FPA, CFP Board Formalize Their Collaboration

The stronger collaboration is designed to benefit the organizations, the financial planning profession and the public

The Financial Planning Association and Certified Financial Planner Board of Standards have formalized their collaborative relationship.

As part of an agreement announced Tuesday at the FPA’s annual meeting in Nashville, Tennessee, the FPA will encourage its members to contribute to the CFP Board Center for Financial Planning and become more involved in its programs, and the CFP board will encourage CFP professionals to become FPA members. Both organizations will work together to ensure that they neither compete nor duplicate each other’s efforts.

(Related: FPA Partners With TD Ameritrade to Boost CFP Content)

“The cooperation between our organizations will allow us to fully embrace the important roles we each play,” said 2017 FPA President Shannon Pike in a statement. 

Increasing the number of FPA members is a “big piece” of the formalized collaboration, she said in a meeting with reporters.

(Related: DOL Fiduciary Rule Delay Likely to Be Challenged in Court)

The FPA currently has more than 23,000 members, almost three-quarters of them CFPs. Nearly 79,000 financial planners hold the CFP certification.

“The profession needs both an exemplary certification body that is appropriately expanding and diversifying the pool of CFP professionals and an exceptional professional membership association nurturing the next generation of financial planners to their highest abilities,” said Lauren Schadle and Kevin Keller, the respective CEOs of the FPA and CFP Board, in the statement.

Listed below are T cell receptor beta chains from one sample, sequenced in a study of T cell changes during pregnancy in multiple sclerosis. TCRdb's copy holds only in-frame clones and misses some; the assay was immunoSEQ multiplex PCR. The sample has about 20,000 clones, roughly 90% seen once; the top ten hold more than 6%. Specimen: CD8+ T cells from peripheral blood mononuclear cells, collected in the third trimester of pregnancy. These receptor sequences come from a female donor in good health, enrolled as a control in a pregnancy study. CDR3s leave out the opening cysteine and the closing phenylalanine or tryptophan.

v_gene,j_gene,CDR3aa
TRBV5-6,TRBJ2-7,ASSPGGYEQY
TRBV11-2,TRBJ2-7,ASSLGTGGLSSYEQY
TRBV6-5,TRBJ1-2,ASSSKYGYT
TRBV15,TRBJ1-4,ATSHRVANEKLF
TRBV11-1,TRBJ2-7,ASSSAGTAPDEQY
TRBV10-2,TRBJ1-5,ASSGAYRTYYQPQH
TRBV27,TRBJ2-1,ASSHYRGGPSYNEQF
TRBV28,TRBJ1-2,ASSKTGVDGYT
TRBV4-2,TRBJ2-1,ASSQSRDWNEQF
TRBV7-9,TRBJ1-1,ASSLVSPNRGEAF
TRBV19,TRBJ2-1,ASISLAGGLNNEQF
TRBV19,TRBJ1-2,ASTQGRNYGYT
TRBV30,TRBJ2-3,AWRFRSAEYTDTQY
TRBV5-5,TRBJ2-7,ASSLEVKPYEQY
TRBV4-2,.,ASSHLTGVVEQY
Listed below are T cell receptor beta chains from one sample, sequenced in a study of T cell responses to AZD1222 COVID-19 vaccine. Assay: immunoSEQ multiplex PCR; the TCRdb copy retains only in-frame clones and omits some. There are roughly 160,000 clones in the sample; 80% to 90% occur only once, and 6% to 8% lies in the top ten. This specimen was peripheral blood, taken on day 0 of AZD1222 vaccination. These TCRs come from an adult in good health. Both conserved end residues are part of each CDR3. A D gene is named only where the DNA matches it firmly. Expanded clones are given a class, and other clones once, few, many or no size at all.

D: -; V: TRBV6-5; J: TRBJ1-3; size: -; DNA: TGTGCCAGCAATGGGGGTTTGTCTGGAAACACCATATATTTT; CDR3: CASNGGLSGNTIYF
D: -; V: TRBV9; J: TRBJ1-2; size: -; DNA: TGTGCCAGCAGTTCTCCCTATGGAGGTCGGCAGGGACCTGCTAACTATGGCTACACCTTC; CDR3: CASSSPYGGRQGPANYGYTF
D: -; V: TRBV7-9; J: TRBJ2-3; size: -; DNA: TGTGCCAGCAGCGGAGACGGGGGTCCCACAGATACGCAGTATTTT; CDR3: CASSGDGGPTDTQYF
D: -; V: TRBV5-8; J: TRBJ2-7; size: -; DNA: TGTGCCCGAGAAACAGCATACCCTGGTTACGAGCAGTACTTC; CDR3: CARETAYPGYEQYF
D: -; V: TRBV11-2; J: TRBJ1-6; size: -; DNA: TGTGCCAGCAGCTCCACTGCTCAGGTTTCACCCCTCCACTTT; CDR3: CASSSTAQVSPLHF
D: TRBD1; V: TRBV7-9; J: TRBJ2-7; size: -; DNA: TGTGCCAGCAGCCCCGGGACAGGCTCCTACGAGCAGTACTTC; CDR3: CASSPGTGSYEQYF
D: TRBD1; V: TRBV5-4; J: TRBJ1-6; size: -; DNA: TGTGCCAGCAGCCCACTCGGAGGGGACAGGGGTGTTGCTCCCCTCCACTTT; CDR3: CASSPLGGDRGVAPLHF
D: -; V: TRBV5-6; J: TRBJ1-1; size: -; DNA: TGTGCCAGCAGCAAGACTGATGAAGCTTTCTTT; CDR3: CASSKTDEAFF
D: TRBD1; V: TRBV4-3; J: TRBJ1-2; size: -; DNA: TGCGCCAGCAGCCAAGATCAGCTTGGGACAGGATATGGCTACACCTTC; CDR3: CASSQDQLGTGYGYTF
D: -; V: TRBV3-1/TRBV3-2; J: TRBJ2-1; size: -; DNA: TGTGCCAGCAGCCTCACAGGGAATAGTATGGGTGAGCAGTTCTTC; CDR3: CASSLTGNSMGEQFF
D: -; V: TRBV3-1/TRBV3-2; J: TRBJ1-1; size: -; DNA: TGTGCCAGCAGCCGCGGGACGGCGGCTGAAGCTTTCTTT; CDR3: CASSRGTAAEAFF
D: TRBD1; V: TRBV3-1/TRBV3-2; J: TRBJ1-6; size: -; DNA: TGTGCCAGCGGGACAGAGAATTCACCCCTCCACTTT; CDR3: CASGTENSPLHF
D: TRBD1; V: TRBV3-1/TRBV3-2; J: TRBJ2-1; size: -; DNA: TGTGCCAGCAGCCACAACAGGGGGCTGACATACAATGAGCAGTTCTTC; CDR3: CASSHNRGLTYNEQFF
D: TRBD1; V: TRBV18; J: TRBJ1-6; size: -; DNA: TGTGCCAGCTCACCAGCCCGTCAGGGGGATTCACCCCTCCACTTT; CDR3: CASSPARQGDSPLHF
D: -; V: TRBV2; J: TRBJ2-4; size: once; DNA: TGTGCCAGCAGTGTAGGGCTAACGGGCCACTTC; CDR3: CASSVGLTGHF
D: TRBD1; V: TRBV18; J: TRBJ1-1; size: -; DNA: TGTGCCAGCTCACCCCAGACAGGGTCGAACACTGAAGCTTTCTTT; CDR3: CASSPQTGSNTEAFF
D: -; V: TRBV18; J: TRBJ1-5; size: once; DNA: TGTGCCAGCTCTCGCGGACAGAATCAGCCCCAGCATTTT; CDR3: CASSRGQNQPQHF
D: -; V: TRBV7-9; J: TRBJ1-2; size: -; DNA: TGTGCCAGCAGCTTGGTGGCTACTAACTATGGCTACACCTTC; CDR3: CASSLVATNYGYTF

The two organizations, along with the National Association of Personal Financial Advisors (NAPFA) constitute the Financial Planning Coalition, which has supported the fiduciary standard promulgated by the Labor Department and has opposed its delayed implementation, now set for July 2019. 

The coalition also supports the Securities and Exchange Commission establishing a fiduciary standard so long as it does not undercut the DOL's fiduciary rule.

(Related: CFPs Lack Clarity on Board's New Standards, FPA Says)

The FPA and CFP Board, however, are not yet totally in sync about the CFP Board’s proposed updated code of ethics and standards. It would require all CFPs to act as fiduciaries when they provide investment advice, and not just financial planning advice, as is currently the case. The FPA wants more guidance on how the changes will be implemented and enforced and how CFPs will need to change their practices in order to be compliant with the new standards, according to its late August comment letter.

 

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